OGDEN, Utah (AP) -- Mitch Larsson has not hunted since 1982. But he still carries a gun.
''When I'm not shooting in ATA shoots, I'm shooting here,'' Larsson said from the Ogden Gun Club.
Trapshooting isn't just a tune up, it's everything for some.
Larsson attends several ATA -- Amateur Trapshooters Association -- shoots a year, many out of state, he won the 1998 state handicap championship -- where the distance is determined by each shooter's handicap. The schedule leaves most Wednesday evenings and Sunday mornings free for a very loud, but quite relaxing visit with the club's clay birds.
Shooters line up behind the trap house five at a time. Each shooter gets five shots at each station, a total of 25. The ritual is almost hypnotic.
No matter how you say it, the request for a bird is followed by the soft swishing of the clay pigeon from the house and the loud CRACK! of the gun. More often than not, especially with these regulars, the pigeon shatters before it hits the ground.
Some of Larsson's earliest memories are of watching his father shoot in contests around Utah.
In 1959, Larsson took up the sport, shooting at the Ogden Gun Club when it was on 31st Street. A few years later, 1964, the facility was moved to its current location west of Willard.
''A lot of clay birds have been shot outside of here,'' Larsson said.
Larsson, 57, stopped hunting after the 1983 flood decimated the duck population. By the time the ducks came back, he'd lost interest in long hikes and cold, wet days.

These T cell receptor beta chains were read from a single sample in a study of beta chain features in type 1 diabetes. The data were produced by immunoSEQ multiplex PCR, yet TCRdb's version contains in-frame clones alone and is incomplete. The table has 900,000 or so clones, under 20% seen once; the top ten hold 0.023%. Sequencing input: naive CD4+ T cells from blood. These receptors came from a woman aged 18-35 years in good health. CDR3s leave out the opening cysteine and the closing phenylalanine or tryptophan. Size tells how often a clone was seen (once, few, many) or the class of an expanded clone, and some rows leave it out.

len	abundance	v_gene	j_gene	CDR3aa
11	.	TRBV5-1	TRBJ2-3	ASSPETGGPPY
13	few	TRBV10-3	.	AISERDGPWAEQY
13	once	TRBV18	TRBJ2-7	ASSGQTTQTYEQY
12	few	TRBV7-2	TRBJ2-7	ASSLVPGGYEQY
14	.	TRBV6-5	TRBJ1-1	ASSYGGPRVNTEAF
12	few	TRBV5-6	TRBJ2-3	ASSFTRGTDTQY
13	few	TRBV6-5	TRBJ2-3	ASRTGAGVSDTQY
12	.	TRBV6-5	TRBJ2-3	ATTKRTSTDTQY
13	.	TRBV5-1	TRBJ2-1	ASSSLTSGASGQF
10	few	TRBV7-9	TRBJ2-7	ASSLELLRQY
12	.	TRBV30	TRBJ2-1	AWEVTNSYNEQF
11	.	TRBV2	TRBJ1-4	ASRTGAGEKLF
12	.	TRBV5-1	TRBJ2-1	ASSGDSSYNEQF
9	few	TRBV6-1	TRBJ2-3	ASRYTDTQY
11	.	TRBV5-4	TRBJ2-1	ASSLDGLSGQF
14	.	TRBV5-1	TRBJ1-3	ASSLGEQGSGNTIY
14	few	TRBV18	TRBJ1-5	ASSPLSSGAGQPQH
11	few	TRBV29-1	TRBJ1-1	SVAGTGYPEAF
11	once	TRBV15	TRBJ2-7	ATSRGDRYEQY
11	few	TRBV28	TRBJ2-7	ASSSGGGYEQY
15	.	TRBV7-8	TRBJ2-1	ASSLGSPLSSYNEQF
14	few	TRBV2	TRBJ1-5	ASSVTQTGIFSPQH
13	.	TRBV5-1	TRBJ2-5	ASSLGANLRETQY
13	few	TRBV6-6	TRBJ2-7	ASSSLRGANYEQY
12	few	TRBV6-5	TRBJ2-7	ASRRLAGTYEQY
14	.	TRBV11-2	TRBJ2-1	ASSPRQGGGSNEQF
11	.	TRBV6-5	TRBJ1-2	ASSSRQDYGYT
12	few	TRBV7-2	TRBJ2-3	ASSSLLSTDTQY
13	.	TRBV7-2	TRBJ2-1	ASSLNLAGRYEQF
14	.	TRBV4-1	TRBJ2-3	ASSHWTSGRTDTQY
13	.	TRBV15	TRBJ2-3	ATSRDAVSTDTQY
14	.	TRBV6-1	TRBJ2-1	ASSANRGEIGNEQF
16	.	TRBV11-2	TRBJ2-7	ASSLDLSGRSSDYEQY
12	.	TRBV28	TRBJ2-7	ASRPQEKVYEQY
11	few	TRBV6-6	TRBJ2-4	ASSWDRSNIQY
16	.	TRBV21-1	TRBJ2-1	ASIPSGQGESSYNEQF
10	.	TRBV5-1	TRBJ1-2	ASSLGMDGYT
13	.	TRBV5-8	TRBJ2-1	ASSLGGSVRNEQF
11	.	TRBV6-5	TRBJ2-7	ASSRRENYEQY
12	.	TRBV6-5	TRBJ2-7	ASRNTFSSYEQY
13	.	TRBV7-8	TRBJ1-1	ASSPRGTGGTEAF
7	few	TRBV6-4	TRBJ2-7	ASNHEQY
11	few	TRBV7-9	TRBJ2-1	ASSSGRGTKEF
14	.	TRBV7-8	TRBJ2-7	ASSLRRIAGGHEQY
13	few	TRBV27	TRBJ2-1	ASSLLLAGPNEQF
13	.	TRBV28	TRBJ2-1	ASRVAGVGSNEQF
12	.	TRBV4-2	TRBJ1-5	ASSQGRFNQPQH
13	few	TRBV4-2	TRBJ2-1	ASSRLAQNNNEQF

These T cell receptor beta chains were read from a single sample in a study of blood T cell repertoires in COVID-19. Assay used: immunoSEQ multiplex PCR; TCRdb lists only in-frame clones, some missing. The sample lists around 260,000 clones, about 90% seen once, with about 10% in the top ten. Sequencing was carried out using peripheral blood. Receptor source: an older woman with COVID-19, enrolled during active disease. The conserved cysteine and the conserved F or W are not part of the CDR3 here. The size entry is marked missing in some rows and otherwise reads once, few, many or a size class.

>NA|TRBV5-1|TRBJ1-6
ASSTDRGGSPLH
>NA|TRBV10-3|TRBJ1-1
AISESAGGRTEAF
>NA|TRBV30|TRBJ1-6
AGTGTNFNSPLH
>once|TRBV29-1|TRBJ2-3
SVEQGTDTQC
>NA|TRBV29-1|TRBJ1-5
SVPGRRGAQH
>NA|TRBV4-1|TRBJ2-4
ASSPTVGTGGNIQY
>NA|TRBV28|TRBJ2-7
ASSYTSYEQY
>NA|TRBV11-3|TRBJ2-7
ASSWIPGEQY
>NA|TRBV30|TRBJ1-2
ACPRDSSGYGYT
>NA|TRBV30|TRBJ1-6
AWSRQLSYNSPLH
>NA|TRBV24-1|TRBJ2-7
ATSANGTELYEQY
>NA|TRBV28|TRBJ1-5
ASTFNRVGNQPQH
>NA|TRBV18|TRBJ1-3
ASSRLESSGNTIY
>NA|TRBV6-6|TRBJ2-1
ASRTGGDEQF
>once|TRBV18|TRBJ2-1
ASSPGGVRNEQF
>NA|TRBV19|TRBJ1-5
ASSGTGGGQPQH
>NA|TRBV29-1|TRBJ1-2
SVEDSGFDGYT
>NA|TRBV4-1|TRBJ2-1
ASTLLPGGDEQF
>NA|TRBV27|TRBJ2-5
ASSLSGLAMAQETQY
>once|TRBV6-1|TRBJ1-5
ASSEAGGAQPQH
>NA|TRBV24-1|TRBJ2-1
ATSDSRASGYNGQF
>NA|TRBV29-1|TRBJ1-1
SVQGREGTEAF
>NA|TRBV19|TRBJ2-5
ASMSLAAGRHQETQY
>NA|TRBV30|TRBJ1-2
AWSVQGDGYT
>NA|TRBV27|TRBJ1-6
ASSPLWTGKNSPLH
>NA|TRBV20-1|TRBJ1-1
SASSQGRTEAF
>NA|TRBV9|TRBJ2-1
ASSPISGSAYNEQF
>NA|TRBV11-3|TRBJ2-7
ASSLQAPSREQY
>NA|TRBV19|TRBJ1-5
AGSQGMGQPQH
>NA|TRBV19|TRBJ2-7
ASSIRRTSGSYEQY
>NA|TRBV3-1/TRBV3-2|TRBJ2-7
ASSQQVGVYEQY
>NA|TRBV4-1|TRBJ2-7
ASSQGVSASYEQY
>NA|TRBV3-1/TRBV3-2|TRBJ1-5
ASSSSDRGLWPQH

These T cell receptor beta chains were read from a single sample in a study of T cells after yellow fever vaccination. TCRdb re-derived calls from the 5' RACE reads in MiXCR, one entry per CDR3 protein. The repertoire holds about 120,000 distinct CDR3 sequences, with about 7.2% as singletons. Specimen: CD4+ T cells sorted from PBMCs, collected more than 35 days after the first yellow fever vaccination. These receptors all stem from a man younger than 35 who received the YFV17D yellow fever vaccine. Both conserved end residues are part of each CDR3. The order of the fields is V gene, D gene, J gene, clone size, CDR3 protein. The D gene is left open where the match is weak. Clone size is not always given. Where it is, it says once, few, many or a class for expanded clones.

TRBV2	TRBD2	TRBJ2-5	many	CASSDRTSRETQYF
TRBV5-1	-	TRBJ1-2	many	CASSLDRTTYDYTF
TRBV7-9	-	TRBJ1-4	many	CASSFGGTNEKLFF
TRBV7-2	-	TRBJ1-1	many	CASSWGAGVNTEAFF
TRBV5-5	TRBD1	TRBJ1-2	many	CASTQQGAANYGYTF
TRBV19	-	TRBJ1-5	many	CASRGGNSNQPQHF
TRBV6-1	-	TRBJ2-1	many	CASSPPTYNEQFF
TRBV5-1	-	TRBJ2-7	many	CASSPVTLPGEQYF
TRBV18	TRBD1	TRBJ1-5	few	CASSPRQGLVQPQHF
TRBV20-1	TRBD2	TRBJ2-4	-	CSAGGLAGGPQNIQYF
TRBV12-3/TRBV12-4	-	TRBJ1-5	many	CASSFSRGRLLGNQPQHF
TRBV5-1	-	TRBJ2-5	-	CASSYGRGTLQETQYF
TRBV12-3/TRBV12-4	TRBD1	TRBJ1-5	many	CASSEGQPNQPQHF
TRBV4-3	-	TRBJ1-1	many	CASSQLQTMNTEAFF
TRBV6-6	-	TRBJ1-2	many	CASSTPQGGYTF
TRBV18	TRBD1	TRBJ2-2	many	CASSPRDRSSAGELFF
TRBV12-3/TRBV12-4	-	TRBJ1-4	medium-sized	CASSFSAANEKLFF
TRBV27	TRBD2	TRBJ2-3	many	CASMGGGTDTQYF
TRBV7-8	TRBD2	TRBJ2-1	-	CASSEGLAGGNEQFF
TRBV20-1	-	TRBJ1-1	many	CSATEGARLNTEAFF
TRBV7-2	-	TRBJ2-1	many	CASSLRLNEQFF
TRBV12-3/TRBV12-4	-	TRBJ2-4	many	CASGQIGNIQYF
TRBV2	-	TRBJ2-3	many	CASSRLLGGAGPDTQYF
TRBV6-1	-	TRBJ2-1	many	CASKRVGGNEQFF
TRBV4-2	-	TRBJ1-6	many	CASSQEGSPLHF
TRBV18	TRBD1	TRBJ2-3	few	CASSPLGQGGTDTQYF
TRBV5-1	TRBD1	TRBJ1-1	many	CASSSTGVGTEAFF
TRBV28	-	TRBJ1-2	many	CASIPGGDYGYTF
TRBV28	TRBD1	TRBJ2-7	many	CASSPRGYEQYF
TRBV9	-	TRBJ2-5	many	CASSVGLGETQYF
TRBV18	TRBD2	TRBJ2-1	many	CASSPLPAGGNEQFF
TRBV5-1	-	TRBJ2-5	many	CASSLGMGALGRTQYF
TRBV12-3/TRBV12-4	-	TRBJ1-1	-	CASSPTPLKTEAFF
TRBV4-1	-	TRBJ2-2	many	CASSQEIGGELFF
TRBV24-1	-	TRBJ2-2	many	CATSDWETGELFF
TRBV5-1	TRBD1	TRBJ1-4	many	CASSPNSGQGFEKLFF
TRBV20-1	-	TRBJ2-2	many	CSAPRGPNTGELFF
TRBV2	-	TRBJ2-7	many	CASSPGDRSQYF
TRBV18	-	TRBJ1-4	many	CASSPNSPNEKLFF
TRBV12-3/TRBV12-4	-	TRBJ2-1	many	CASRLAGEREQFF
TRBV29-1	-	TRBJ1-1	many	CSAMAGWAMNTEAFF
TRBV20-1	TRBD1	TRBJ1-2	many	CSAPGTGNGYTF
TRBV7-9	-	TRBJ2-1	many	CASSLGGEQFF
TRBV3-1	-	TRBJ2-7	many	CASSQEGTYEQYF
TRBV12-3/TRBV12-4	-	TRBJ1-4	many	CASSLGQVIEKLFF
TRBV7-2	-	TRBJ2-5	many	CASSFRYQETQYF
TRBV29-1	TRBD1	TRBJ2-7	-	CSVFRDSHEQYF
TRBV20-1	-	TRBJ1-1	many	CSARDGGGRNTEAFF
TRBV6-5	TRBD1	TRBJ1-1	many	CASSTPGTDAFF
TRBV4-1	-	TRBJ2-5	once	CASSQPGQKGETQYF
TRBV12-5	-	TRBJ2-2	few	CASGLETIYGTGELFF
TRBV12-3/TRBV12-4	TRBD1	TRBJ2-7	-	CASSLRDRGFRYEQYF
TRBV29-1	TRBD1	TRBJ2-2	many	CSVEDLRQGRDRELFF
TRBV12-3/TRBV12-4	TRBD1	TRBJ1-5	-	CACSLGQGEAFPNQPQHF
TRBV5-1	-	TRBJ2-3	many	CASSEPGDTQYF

''The older I got, the more content I got with hunting, and I started trapshooting instead,'' Larsson said.
Hunters generally show up a few weeks before the duck season to tune up their senses and their weapons before heading out into the field. Most of the regulars are hunters as well. But even they say trapshooting can stand on its own.
Roy Ziegenhirt, a volunteer director at the club, says the sport has taught him more about his shotgun than all his hunts.
''It teaches you to pick up your target faster, get on the aim quicker,'' he said. ''It really helps you understand the performance of a shotgun and what it's capable of.''
And after you've learned all that, you can get down to some serious fun.
''We stay out here 'til midnight like a bunch of idiots,'' Linda Gibson said. ''It's better when the sun goes down.''
That's when it gets crazy. Big Crazy to be exact. That's the name of the ''fun shoot'' where four shooters line up on a bench 40 yards from the target and attempt to oust the others for the contents of the pot.
The antes take on several variations. The one-at-a-time shots, even the double traps, seem boring in hindsight as a group of 10 lines up from 34 yards back for the ante.
Contestants in this game can be eliminated if a target they miss is picked off by someone else. For instance, if three miss, and the fourth hits the target on its descending arc, the first three sit down.
Each one has contributed $3 to the pot. The winner, after the cost of the targets is removed, takes home the rest. Is it about the money?
''Nope. The important thing is who wins. Just like any sport. And this is a sport. It's a competition, and it can be intense,'' Rob Cowperthwaite said.
For the record, that all-important winner turned out to be not Rob Cowperthwaite but Cameron Cowperthwaite, Rob's 14-year-old son.
The evening invariably concludes with one final contest, shots from the front porch. Everyone who enters gets five shots from the porch, about 50 yards back, and the winner takes the pot. Rob admits that's tough.
''I can't hit 'em. Cameron can pop 'em off, but I can't do it,'' Rob Cowperthwaite said.
All it takes is a lot of practice and a lot of talent, and you, too, can compete with the big boys.
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